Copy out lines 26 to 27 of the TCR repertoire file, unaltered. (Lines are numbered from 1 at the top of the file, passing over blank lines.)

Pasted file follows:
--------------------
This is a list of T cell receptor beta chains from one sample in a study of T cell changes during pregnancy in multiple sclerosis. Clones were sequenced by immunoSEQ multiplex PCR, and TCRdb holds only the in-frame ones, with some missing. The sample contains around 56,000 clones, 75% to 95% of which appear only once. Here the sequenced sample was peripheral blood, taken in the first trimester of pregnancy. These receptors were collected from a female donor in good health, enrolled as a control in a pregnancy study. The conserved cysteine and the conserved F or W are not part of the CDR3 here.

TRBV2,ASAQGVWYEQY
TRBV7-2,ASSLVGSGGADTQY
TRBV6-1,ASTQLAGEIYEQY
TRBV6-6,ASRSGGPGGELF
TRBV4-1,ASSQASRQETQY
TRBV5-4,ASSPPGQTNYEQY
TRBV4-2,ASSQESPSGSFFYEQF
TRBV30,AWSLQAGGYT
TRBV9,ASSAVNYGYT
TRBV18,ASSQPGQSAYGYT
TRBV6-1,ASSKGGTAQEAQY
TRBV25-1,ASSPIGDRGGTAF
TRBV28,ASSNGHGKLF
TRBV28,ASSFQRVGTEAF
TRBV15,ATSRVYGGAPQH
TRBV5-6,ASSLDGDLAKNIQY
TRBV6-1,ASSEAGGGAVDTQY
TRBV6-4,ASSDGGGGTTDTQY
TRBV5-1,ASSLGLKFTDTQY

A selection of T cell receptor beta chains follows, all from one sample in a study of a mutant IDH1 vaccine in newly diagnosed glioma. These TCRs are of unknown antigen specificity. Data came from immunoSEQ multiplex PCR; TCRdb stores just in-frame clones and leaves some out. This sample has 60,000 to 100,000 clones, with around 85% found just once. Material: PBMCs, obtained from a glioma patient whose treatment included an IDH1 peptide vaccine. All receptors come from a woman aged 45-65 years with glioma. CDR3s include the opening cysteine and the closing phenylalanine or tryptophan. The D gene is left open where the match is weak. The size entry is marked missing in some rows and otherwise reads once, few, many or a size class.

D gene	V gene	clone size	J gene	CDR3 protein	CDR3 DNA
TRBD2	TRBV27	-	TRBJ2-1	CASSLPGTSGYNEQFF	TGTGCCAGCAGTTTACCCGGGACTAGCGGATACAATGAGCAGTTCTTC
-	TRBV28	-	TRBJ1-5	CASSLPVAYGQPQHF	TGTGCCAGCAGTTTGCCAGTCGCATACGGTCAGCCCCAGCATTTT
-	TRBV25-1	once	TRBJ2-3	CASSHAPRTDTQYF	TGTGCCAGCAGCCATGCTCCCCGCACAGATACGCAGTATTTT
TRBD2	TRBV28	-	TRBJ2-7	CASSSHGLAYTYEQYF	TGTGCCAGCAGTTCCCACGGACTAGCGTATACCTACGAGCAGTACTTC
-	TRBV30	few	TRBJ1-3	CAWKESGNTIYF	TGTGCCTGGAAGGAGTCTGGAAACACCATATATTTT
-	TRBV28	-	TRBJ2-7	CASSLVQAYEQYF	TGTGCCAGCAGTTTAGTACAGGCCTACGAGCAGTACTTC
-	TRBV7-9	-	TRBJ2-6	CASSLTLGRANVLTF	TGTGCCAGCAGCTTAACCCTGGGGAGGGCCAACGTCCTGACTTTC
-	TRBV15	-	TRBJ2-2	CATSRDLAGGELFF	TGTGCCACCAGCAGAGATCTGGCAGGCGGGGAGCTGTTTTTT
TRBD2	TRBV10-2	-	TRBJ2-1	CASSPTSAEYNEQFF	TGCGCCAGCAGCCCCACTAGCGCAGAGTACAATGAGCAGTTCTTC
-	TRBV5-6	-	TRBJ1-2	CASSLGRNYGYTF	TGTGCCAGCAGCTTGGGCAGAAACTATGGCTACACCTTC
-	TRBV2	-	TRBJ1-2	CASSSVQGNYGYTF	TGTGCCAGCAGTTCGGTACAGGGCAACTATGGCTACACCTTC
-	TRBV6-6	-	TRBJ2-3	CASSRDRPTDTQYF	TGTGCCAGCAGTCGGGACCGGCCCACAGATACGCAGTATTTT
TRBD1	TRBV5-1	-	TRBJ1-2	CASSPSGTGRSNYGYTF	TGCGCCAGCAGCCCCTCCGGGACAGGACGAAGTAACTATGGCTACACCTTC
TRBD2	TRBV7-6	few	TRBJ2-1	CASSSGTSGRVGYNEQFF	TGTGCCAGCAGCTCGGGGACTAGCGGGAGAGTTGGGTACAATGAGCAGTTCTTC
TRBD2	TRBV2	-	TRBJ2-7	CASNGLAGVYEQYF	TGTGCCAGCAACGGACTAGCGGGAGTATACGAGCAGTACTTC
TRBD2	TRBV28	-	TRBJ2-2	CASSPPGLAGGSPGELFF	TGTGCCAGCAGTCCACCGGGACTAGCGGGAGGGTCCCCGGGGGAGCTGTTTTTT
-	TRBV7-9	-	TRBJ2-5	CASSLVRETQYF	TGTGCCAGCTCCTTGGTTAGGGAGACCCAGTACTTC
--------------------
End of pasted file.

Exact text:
TRBD2	TRBV28	-	TRBJ2-7	CASSSHGLAYTYEQYF	TGTGCCAGCAGTTCCCACGGACTAGCGTATACCTACGAGCAGTACTTC
-	TRBV30	few	TRBJ1-3	CAWKESGNTIYF	TGTGCCTGGAAGGAGTCTGGAAACACCATATATTTT